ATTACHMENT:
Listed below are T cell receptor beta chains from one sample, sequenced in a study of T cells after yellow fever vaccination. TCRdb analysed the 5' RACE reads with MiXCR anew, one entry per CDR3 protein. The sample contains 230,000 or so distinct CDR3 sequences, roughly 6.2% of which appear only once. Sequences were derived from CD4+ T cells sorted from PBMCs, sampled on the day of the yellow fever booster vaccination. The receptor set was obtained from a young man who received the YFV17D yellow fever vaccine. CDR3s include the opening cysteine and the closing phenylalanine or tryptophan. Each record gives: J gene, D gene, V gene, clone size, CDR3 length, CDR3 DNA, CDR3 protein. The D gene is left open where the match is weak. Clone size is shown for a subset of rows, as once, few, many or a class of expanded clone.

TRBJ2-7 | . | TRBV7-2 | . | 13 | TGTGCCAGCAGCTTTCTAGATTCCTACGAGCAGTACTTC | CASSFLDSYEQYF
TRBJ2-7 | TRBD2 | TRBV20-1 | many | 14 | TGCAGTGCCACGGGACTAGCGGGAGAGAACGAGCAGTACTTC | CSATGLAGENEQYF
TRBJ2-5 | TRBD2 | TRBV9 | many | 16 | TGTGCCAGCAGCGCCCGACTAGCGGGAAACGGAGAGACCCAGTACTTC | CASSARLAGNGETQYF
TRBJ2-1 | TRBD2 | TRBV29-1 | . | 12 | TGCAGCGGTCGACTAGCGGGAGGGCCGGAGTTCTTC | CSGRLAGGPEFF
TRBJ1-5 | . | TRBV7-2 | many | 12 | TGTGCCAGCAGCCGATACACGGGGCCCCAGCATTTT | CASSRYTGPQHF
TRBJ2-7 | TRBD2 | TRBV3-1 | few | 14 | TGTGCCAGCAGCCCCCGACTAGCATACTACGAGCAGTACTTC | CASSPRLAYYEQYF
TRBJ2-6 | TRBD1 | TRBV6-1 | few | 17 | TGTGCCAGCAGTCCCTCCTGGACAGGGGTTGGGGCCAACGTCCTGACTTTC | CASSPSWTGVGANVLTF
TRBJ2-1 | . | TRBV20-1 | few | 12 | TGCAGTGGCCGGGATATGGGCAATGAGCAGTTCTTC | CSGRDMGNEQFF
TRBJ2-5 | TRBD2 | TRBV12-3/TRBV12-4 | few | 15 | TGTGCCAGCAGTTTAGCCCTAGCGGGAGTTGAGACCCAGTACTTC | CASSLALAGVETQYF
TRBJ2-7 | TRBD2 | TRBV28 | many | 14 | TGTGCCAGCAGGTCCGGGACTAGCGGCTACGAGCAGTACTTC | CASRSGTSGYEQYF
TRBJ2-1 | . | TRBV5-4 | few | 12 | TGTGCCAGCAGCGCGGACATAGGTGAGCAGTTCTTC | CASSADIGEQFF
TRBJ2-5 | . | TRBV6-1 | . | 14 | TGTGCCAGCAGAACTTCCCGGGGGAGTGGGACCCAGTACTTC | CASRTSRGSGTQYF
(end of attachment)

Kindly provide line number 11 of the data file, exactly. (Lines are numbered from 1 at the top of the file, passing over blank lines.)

TRBJ2-7 | TRBD2 | TRBV28 | many | 14 | TGTGCCAGCAGGTCCGGGACTAGCGGCTACGAGCAGTACTTC | CASRSGTSGYEQYF